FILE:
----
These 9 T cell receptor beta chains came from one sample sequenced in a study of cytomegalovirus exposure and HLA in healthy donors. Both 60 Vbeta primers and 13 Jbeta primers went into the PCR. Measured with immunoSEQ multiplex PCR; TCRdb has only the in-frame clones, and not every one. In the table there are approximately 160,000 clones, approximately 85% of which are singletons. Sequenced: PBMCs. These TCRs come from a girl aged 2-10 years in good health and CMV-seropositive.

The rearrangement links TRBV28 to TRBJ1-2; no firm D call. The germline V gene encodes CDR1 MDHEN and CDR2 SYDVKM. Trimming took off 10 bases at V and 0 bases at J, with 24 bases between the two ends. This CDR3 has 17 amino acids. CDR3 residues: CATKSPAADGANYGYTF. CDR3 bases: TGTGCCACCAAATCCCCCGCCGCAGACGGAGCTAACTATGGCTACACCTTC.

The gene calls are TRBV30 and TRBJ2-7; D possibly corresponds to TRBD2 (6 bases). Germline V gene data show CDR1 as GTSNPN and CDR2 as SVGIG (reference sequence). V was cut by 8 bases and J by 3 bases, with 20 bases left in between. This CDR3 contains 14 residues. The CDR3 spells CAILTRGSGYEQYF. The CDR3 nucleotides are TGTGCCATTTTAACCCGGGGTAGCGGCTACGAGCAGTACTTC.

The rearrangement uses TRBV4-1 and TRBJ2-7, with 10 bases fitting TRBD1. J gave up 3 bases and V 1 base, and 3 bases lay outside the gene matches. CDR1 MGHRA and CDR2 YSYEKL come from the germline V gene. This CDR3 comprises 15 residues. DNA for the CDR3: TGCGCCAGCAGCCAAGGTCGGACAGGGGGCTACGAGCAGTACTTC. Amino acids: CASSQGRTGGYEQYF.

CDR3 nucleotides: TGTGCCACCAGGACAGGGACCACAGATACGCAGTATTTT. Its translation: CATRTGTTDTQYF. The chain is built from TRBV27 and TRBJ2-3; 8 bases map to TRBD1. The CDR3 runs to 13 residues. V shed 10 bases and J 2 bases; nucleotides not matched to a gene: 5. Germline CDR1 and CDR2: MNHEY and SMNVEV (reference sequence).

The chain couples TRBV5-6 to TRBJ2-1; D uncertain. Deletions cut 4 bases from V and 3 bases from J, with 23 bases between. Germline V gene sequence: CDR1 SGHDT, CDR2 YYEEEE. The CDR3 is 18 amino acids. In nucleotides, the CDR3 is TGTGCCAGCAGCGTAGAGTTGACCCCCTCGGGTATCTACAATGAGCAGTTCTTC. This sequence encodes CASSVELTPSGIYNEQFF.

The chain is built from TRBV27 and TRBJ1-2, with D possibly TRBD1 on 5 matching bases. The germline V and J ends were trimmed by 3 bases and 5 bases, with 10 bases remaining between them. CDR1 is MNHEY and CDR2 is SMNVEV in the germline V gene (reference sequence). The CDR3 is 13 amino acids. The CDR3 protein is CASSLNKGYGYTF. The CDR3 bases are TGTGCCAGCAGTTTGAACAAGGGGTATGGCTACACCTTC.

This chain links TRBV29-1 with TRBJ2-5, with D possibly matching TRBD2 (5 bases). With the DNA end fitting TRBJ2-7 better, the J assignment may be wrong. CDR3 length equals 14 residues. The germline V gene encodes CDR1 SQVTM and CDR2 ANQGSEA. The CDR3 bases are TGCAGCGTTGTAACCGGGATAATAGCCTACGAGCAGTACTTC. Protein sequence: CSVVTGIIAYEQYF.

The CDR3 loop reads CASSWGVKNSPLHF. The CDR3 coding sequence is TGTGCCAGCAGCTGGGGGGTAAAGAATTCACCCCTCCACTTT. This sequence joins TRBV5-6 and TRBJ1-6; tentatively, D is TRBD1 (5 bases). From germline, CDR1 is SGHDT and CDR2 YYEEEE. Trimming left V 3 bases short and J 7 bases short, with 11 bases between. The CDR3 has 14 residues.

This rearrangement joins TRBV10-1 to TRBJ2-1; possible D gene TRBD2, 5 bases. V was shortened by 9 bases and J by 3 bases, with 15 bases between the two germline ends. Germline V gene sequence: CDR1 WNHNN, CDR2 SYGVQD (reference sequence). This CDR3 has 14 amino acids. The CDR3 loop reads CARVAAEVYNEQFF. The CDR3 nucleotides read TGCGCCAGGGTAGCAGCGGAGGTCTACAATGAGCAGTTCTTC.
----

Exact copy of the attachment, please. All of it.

These 9 T cell receptor beta chains came from one sample sequenced in a study of cytomegalovirus exposure and HLA in healthy donors. Both 60 Vbeta primers and 13 Jbeta primers went into the PCR. Measured with immunoSEQ multiplex PCR; TCRdb has only the in-frame clones, and not every one. In the table there are approximately 160,000 clones, approximately 85% of which are singletons. Sequenced: PBMCs. These TCRs come from a girl aged 2-10 years in good health and CMV-seropositive.

The rearrangement links TRBV28 to TRBJ1-2; no firm D call. The germline V gene encodes CDR1 MDHEN and CDR2 SYDVKM. Trimming took off 10 bases at V and 0 bases at J, with 24 bases between the two ends. This CDR3 has 17 amino acids. CDR3 residues: CATKSPAADGANYGYTF. CDR3 bases: TGTGCCACCAAATCCCCCGCCGCAGACGGAGCTAACTATGGCTACACCTTC.

The gene calls are TRBV30 and TRBJ2-7; D possibly corresponds to TRBD2 (6 bases). Germline V gene data show CDR1 as GTSNPN and CDR2 as SVGIG (reference sequence). V was cut by 8 bases and J by 3 bases, with 20 bases left in between. This CDR3 contains 14 residues. The CDR3 spells CAILTRGSGYEQYF. The CDR3 nucleotides are TGTGCCATTTTAACCCGGGGTAGCGGCTACGAGCAGTACTTC.

The rearrangement uses TRBV4-1 and TRBJ2-7, with 10 bases fitting TRBD1. J gave up 3 bases and V 1 base, and 3 bases lay outside the gene matches. CDR1 MGHRA and CDR2 YSYEKL come from the germline V gene. This CDR3 comprises 15 residues. DNA for the CDR3: TGCGCCAGCAGCCAAGGTCGGACAGGGGGCTACGAGCAGTACTTC. Amino acids: CASSQGRTGGYEQYF.

CDR3 nucleotides: TGTGCCACCAGGACAGGGACCACAGATACGCAGTATTTT. Its translation: CATRTGTTDTQYF. The chain is built from TRBV27 and TRBJ2-3; 8 bases map to TRBD1. The CDR3 runs to 13 residues. V shed 10 bases and J 2 bases; nucleotides not matched to a gene: 5. Germline CDR1 and CDR2: MNHEY and SMNVEV (reference sequence).

The chain couples TRBV5-6 to TRBJ2-1; D uncertain. Deletions cut 4 bases from V and 3 bases from J, with 23 bases between. Germline V gene sequence: CDR1 SGHDT, CDR2 YYEEEE. The CDR3 is 18 amino acids. In nucleotides, the CDR3 is TGTGCCAGCAGCGTAGAGTTGACCCCCTCGGGTATCTACAATGAGCAGTTCTTC. This sequence encodes CASSVELTPSGIYNEQFF.

The chain is built from TRBV27 and TRBJ1-2, with D possibly TRBD1 on 5 matching bases. The germline V and J ends were trimmed by 3 bases and 5 bases, with 10 bases remaining between them. CDR1 is MNHEY and CDR2 is SMNVEV in the germline V gene (reference sequence). The CDR3 is 13 amino acids. The CDR3 protein is CASSLNKGYGYTF. The CDR3 bases are TGTGCCAGCAGTTTGAACAAGGGGTATGGCTACACCTTC.

This chain links TRBV29-1 with TRBJ2-5, with D possibly matching TRBD2 (5 bases). With the DNA end fitting TRBJ2-7 better, the J assignment may be wrong. CDR3 length equals 14 residues. The germline V gene encodes CDR1 SQVTM and CDR2 ANQGSEA. The CDR3 bases are TGCAGCGTTGTAACCGGGATAATAGCCTACGAGCAGTACTTC. Protein sequence: CSVVTGIIAYEQYF.

The CDR3 loop reads CASSWGVKNSPLHF. The CDR3 coding sequence is TGTGCCAGCAGCTGGGGGGTAAAGAATTCACCCCTCCACTTT. This sequence joins TRBV5-6 and TRBJ1-6; tentatively, D is TRBD1 (5 bases). From germline, CDR1 is SGHDT and CDR2 YYEEEE. Trimming left V 3 bases short and J 7 bases short, with 11 bases between. The CDR3 has 14 residues.

This rearrangement joins TRBV10-1 to TRBJ2-1; possible D gene TRBD2, 5 bases. V was shortened by 9 bases and J by 3 bases, with 15 bases between the two germline ends. Germline V gene sequence: CDR1 WNHNN, CDR2 SYGVQD (reference sequence). This CDR3 has 14 amino acids. The CDR3 loop reads CARVAAEVYNEQFF. The CDR3 nucleotides read TGCGCCAGGGTAGCAGCGGAGGTCTACAATGAGCAGTTCTTC.